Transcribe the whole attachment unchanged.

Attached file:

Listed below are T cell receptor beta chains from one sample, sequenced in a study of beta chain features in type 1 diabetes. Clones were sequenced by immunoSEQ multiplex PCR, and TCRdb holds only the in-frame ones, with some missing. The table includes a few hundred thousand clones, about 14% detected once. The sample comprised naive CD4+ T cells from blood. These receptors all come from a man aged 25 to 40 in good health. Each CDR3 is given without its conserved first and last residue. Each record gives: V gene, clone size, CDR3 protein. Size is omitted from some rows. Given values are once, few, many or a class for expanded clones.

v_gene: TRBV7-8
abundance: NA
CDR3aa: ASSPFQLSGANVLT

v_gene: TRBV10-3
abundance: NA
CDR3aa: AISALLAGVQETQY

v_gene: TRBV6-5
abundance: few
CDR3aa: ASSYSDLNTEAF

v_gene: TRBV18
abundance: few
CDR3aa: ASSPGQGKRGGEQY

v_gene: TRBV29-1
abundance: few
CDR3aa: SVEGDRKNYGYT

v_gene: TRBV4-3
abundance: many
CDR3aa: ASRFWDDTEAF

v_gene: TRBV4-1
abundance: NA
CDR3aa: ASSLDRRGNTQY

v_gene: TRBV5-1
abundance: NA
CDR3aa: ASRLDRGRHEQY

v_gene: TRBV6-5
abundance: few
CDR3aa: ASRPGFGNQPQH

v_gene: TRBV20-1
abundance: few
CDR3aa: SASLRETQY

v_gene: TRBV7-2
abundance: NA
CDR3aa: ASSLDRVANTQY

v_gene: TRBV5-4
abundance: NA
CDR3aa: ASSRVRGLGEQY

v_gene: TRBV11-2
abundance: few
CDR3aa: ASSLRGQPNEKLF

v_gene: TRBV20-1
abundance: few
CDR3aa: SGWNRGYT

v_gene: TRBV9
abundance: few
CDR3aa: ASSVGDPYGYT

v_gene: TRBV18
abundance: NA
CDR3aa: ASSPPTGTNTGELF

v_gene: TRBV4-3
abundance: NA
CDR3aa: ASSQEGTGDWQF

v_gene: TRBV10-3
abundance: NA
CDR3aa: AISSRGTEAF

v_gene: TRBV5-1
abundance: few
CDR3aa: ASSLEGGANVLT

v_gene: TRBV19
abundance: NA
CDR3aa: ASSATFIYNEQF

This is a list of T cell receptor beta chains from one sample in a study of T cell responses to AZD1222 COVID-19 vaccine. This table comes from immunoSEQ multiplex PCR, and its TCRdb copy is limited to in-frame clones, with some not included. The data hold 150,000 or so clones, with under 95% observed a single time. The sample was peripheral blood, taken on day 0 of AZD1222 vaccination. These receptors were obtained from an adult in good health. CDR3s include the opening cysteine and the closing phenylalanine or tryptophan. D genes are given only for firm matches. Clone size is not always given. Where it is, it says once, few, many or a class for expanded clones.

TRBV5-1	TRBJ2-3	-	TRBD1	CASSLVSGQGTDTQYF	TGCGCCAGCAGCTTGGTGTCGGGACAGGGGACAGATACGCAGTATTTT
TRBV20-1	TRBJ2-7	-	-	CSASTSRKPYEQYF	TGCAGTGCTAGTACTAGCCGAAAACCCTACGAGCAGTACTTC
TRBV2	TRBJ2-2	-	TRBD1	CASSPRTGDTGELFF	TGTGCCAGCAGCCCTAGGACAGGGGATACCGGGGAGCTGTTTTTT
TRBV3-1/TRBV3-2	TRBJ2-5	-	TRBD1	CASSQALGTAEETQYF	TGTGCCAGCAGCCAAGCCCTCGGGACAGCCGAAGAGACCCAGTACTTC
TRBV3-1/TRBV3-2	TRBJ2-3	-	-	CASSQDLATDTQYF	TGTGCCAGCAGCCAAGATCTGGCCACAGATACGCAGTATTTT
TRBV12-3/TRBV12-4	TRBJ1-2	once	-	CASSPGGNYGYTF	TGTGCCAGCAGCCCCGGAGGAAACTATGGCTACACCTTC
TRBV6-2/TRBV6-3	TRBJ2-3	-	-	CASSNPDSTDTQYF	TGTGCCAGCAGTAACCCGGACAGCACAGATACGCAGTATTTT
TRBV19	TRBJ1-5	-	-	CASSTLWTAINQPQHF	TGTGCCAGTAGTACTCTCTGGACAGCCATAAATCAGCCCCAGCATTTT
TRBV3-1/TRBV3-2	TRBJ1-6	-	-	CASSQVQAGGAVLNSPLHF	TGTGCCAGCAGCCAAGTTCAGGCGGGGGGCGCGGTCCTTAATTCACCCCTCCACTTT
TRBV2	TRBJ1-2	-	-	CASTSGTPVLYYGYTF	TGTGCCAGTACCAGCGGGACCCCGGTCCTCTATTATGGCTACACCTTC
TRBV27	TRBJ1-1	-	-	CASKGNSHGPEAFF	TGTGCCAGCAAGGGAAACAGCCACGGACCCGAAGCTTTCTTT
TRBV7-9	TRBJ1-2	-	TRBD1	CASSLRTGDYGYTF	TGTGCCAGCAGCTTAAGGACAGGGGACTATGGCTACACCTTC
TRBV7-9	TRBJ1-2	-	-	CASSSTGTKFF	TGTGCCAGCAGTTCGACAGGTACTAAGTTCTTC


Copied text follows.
Listed below are T cell receptor beta chains from one sample, sequenced in a study of beta chain features in type 1 diabetes. Clones were sequenced by immunoSEQ multiplex PCR, and TCRdb holds only the in-frame ones, with some missing. The table includes a few hundred thousand clones, about 14% detected once. The sample comprised naive CD4+ T cells from blood. These receptors all come from a man aged 25 to 40 in good health. Each CDR3 is given without its conserved first and last residue. Each record gives: V gene, clone size, CDR3 protein. Size is omitted from some rows. Given values are once, few, many or a class for expanded clones.

v_gene: TRBV7-8
abundance: NA
CDR3aa: ASSPFQLSGANVLT

v_gene: TRBV10-3
abundance: NA
CDR3aa: AISALLAGVQETQY

v_gene: TRBV6-5
abundance: few
CDR3aa: ASSYSDLNTEAF

v_gene: TRBV18
abundance: few
CDR3aa: ASSPGQGKRGGEQY

v_gene: TRBV29-1
abundance: few
CDR3aa: SVEGDRKNYGYT

v_gene: TRBV4-3
abundance: many
CDR3aa: ASRFWDDTEAF

v_gene: TRBV4-1
abundance: NA
CDR3aa: ASSLDRRGNTQY

v_gene: TRBV5-1
abundance: NA
CDR3aa: ASRLDRGRHEQY

v_gene: TRBV6-5
abundance: few
CDR3aa: ASRPGFGNQPQH

v_gene: TRBV20-1
abundance: few
CDR3aa: SASLRETQY

v_gene: TRBV7-2
abundance: NA
CDR3aa: ASSLDRVANTQY

v_gene: TRBV5-4
abundance: NA
CDR3aa: ASSRVRGLGEQY

v_gene: TRBV11-2
abundance: few
CDR3aa: ASSLRGQPNEKLF

v_gene: TRBV20-1
abundance: few
CDR3aa: SGWNRGYT

v_gene: TRBV9
abundance: few
CDR3aa: ASSVGDPYGYT

v_gene: TRBV18
abundance: NA
CDR3aa: ASSPPTGTNTGELF

v_gene: TRBV4-3
abundance: NA
CDR3aa: ASSQEGTGDWQF

v_gene: TRBV10-3
abundance: NA
CDR3aa: AISSRGTEAF

v_gene: TRBV5-1
abundance: few
CDR3aa: ASSLEGGANVLT

v_gene: TRBV19
abundance: NA
CDR3aa: ASSATFIYNEQF

This is a list of T cell receptor beta chains from one sample in a study of T cell responses to AZD1222 COVID-19 vaccine. This table comes from immunoSEQ multiplex PCR, and its TCRdb copy is limited to in-frame clones, with some not included. The data hold 150,000 or so clones, with under 95% observed a single time. The sample was peripheral blood, taken on day 0 of AZD1222 vaccination. These receptors were obtained from an adult in good health. CDR3s include the opening cysteine and the closing phenylalanine or tryptophan. D genes are given only for firm matches. Clone size is not always given. Where it is, it says once, few, many or a class for expanded clones.

TRBV5-1	TRBJ2-3	-	TRBD1	CASSLVSGQGTDTQYF	TGCGCCAGCAGCTTGGTGTCGGGACAGGGGACAGATACGCAGTATTTT
TRBV20-1	TRBJ2-7	-	-	CSASTSRKPYEQYF	TGCAGTGCTAGTACTAGCCGAAAACCCTACGAGCAGTACTTC
TRBV2	TRBJ2-2	-	TRBD1	CASSPRTGDTGELFF	TGTGCCAGCAGCCCTAGGACAGGGGATACCGGGGAGCTGTTTTTT
TRBV3-1/TRBV3-2	TRBJ2-5	-	TRBD1	CASSQALGTAEETQYF	TGTGCCAGCAGCCAAGCCCTCGGGACAGCCGAAGAGACCCAGTACTTC
TRBV3-1/TRBV3-2	TRBJ2-3	-	-	CASSQDLATDTQYF	TGTGCCAGCAGCCAAGATCTGGCCACAGATACGCAGTATTTT
TRBV12-3/TRBV12-4	TRBJ1-2	once	-	CASSPGGNYGYTF	TGTGCCAGCAGCCCCGGAGGAAACTATGGCTACACCTTC
TRBV6-2/TRBV6-3	TRBJ2-3	-	-	CASSNPDSTDTQYF	TGTGCCAGCAGTAACCCGGACAGCACAGATACGCAGTATTTT
TRBV19	TRBJ1-5	-	-	CASSTLWTAINQPQHF	TGTGCCAGTAGTACTCTCTGGACAGCCATAAATCAGCCCCAGCATTTT
TRBV3-1/TRBV3-2	TRBJ1-6	-	-	CASSQVQAGGAVLNSPLHF	TGTGCCAGCAGCCAAGTTCAGGCGGGGGGCGCGGTCCTTAATTCACCCCTCCACTTT
TRBV2	TRBJ1-2	-	-	CASTSGTPVLYYGYTF	TGTGCCAGTACCAGCGGGACCCCGGTCCTCTATTATGGCTACACCTTC
TRBV27	TRBJ1-1	-	-	CASKGNSHGPEAFF	TGTGCCAGCAAGGGAAACAGCCACGGACCCGAAGCTTTCTTT
TRBV7-9	TRBJ1-2	-	TRBD1	CASSLRTGDYGYTF	TGTGCCAGCAGCTTAAGGACAGGGGACTATGGCTACACCTTC
TRBV7-9	TRBJ1-2	-	-	CASSSTGTKFF	TGTGCCAGCAGTTCGACAGGTACTAAGTTCTTC